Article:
However, when she's being ridden or handled by people, she's a perfect angel. Provided something else doesn't provoke her by trying to kick or bite first, she wouldn't dare make a face or lift a leg. That's the best you can do, in my experience, with a horse-aggressive horse. Train them that they cannot behave that way when humans are around. Horse-aggression when you are in the way is about as serious a NO as it gets, just short of being aggressive towards you. My horse has always been sweetness and light towards people but when she threatened another horse while I was in the position to get caught in the cross-fire, I went batsh*t crazy at her, yelling, jumping up and down, chasing her into a corner of a stall, thwacking her with a lead rope, basically making her think she was going to die. She never did that again.

Last edited by thesilverspear; 02-10-2011 at 07:19 AM.
thesilverspear is offline  
post #4 of 22 Old 02-10-2011, 07:32 AM
Green Broke
Join Date: Dec 2010
Location: australia
Posts: 2,510
• Horses: 3
I agree with the two previous posts. I have a gelding who is almost exactly like what thesilverspear describes he simply can't be in the same paddock as other horses because he is so aggressive (especially towards geldings). He is also the sort to pick one horse and not let anyone else near it and that is not helpful when there are three horses. So he can still see and touch other horses over the fence but he can not share a paddock with them. But he rarely behaves that badly when someone is handling him and another horse gets to close and when he does play up he gets in trouble. Whereas I have seen other horses that simply needed a more dominant horse to show them the rules of behaviour.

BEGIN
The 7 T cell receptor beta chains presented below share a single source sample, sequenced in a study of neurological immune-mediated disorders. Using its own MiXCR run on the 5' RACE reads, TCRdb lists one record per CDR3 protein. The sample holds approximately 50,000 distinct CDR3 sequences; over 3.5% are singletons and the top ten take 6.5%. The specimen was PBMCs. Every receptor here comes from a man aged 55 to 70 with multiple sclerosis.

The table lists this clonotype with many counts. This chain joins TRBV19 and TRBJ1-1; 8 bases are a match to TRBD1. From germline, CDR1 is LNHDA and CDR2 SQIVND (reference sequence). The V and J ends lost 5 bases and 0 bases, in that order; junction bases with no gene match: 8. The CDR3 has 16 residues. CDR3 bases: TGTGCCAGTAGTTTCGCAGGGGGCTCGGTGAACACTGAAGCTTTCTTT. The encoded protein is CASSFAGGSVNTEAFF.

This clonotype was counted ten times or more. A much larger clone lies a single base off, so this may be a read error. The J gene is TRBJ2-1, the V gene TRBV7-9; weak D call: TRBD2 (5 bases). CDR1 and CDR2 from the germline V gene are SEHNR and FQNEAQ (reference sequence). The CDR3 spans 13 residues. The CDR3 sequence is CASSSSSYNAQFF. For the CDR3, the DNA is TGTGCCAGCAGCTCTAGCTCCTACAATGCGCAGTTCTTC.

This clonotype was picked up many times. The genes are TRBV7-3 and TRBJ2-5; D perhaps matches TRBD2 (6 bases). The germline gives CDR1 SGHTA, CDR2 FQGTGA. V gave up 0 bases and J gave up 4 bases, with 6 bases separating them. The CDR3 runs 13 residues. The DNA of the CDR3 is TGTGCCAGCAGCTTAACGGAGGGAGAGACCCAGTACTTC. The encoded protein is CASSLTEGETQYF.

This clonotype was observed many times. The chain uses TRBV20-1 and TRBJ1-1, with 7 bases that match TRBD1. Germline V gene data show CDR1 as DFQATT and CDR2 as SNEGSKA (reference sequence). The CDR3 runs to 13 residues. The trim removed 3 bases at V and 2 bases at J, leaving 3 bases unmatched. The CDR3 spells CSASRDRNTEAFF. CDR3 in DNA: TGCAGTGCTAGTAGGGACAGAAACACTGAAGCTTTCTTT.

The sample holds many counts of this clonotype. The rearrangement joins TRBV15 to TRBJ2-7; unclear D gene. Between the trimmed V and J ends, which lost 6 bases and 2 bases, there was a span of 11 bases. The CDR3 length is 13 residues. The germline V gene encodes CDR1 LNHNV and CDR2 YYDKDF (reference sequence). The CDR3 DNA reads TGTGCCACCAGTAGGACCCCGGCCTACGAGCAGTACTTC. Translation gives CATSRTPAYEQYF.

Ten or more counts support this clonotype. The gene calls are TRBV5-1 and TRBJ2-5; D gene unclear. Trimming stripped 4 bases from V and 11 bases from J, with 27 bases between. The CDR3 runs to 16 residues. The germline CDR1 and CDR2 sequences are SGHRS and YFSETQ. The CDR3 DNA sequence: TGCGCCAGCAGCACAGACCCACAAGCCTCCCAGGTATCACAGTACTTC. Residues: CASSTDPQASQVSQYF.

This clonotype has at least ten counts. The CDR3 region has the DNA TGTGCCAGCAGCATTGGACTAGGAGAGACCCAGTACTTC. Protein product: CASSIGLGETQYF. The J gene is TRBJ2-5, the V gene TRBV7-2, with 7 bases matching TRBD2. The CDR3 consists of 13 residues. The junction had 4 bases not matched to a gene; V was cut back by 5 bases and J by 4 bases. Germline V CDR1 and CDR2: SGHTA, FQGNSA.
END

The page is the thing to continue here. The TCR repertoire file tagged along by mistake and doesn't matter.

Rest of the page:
My two horse Apache and Sammy are my world
along with our dogs Patch and Bear.
But I will always love you Jimmy R.I.P
apachewhitesox is offline  
post #5 of 22 Old 02-10-2011, 02:06 PM
Join Date: Oct 2010
Location: Ft. Hood, TX
Posts: 272
• Horses: 3
Agreed. My 2 year old mare is starting to get mean to other horses. I am doing my best to WHACK when I see the face or the feet (lol)
SissyGoBob is offline  
post #6 of 22 Old 07-08-2015, 12:47 PM
Join Date: Jul 2015
Posts: 10
• Horses: 0
Okay, so I have a big 14 year old percheron gelding. He is VERY aggressive especially towards my other gelding, I think it may because I show him a lot of affection, but I show them all affection. The only horse he does not be aggressive towards is my top horse who refuses to let my percheron push him around, but even my top horse is no where near as aggressive as my percheron. I currently moved my percheron away from my other horses, but I hate to do that. I have been looking for some suggestions, does anyone have any?
dakotahawk is offline  
post #7 of 22 Old 07-08-2015, 01:16 PM
Join Date: May 2014
Location: Missouri
Posts: 245
• Horses: 0
How long were they together before you decided to separate them? Were there any chunks of fur missing or injuries suffered while together?
ducky123 is offline  
post #8 of 22 Old 07-08-2015, 05:29 PM
Join Date: Jul 2015
Posts: 10
• Horses: 0
They have been together for about a year or so now and yes he leaves marks on my mares and other geldings all the time I have separated him before then put him back and he was okay for a lil while then went really aggressive again. My other horses just started kicking back at him not to long ago but that doesn't stop him at all, just gives them a minute to run away from him.
dakotahawk is offline  
post #9 of 22 Old 07-09-2015, 08:18 PM
Join Date: May 2014
Location: Missouri
Posts: 245
• Horses: 0
You did what I would have tried. Cannot offer any other advice.